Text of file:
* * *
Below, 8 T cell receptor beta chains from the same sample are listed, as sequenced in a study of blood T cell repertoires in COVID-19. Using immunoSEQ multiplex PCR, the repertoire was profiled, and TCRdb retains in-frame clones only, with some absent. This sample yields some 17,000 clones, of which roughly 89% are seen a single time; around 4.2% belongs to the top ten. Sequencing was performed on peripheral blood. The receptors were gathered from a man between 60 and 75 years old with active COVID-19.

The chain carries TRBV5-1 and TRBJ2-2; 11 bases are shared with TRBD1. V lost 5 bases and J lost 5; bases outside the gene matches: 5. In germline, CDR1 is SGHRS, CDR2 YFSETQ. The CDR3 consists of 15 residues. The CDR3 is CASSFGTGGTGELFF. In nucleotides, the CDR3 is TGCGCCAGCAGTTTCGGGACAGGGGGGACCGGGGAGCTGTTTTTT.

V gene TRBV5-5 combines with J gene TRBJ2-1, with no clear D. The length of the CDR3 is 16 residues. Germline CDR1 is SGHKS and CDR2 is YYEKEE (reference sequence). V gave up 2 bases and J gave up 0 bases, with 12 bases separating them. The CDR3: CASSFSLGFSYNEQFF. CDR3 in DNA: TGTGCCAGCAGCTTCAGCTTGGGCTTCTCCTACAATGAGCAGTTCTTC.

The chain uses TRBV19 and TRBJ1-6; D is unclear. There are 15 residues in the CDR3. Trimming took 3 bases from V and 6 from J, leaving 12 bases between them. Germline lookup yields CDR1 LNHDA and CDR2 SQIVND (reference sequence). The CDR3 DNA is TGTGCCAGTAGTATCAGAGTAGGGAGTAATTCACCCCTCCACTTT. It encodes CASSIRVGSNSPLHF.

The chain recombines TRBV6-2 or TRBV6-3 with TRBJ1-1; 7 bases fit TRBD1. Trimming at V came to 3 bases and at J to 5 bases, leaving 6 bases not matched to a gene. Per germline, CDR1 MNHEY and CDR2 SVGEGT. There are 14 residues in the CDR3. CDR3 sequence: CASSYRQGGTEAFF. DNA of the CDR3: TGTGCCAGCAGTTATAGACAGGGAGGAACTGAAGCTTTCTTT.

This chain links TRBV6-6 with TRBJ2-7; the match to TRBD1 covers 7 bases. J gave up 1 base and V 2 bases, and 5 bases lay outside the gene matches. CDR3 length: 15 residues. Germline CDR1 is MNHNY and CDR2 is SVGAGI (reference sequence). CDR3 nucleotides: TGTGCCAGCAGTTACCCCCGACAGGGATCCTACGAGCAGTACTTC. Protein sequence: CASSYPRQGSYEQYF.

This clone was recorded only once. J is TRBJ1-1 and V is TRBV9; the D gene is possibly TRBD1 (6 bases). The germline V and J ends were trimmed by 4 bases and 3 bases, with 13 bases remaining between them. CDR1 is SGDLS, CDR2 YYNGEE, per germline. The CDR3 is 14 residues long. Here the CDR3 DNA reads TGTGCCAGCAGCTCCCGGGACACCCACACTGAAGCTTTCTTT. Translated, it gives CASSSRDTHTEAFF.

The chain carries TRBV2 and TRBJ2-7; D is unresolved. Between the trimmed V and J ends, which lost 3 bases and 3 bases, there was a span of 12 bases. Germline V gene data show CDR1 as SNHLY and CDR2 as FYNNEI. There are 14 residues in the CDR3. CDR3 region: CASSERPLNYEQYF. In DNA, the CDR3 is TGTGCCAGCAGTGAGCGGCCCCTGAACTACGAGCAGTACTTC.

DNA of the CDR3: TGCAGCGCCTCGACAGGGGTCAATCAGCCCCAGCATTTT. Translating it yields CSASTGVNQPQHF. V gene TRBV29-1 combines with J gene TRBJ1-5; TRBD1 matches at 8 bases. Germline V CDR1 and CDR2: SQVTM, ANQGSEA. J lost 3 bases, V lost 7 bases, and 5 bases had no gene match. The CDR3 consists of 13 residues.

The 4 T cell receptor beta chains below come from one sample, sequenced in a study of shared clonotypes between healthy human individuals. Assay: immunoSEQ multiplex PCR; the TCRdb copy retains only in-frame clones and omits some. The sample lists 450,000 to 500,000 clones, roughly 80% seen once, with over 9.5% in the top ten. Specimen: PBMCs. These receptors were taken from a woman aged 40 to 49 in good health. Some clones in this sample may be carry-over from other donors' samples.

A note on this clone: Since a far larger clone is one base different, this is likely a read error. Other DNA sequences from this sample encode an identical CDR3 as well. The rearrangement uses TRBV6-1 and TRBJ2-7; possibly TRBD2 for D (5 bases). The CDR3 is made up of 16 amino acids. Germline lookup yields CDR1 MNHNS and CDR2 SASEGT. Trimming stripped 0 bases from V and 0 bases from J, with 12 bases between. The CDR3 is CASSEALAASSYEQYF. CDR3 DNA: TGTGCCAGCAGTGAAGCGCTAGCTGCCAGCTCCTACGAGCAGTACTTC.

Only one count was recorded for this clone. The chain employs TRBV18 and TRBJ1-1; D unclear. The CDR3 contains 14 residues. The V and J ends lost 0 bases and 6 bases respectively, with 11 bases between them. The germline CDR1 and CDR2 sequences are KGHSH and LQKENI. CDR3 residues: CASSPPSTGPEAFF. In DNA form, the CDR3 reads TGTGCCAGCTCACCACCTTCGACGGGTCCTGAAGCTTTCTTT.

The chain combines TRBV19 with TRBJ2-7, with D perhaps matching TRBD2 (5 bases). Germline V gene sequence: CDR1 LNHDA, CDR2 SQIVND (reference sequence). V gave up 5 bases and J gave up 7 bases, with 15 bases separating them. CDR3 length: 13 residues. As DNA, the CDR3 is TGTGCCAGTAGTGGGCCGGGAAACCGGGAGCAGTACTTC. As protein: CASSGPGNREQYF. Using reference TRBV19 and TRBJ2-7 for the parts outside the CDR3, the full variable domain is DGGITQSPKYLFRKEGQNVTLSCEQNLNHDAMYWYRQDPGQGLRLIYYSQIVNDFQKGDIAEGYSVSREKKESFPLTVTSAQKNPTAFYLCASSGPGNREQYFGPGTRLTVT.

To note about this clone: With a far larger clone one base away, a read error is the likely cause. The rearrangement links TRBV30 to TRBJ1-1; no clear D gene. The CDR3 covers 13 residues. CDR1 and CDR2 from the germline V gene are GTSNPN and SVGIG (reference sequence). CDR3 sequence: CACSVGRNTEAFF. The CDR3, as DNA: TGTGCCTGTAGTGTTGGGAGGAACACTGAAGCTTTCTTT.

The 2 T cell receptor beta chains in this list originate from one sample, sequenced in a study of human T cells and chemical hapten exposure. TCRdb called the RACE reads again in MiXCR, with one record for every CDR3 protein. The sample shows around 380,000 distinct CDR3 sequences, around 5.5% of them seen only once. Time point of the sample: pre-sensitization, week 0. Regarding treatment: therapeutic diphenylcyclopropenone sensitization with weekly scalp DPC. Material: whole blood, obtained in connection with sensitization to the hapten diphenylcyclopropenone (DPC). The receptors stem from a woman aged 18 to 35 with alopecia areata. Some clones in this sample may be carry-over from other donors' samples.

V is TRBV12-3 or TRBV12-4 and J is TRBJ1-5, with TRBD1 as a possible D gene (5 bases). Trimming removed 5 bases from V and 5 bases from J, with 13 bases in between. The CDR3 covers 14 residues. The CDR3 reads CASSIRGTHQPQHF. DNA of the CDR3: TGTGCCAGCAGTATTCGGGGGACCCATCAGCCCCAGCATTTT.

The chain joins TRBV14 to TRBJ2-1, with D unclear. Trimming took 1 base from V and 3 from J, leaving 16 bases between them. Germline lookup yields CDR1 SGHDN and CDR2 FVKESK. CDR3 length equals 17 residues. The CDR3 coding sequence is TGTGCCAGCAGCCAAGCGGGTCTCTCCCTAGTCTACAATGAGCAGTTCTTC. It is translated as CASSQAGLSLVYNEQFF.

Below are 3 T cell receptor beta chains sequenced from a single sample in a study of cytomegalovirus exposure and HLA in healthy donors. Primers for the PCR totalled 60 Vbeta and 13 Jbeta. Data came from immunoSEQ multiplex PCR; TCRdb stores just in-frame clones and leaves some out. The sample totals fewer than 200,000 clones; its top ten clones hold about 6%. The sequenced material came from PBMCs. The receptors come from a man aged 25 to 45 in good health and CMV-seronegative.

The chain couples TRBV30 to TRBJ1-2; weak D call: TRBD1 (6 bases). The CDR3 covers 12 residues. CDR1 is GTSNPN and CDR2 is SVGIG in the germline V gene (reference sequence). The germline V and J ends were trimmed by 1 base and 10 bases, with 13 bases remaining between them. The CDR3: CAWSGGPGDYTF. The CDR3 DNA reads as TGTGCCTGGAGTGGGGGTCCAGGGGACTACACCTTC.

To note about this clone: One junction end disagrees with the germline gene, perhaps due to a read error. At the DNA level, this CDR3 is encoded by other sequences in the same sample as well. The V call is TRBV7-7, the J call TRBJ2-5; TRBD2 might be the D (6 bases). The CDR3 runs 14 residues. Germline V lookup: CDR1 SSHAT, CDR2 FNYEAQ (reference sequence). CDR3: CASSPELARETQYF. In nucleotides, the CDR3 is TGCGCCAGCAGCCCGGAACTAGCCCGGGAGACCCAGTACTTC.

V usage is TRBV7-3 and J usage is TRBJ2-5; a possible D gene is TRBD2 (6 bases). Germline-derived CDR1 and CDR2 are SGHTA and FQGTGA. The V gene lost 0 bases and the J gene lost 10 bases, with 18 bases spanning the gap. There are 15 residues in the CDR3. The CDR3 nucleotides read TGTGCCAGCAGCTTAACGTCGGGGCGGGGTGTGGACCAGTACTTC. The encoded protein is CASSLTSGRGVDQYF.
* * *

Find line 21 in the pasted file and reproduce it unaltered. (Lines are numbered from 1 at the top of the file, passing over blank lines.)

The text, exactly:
V usage is TRBV7-3 and J usage is TRBJ2-5; a possible D gene is TRBD2 (6 bases). Germline-derived CDR1 and CDR2 are SGHTA and FQGTGA. The V gene lost 0 bases and the J gene lost 10 bases, with 18 bases spanning the gap. There are 15 residues in the CDR3. The CDR3 nucleotides read TGTGCCAGCAGCTTAACGTCGGGGCGGGGTGTGGACCAGTACTTC. The encoded protein is CASSLTSGRGVDQYF.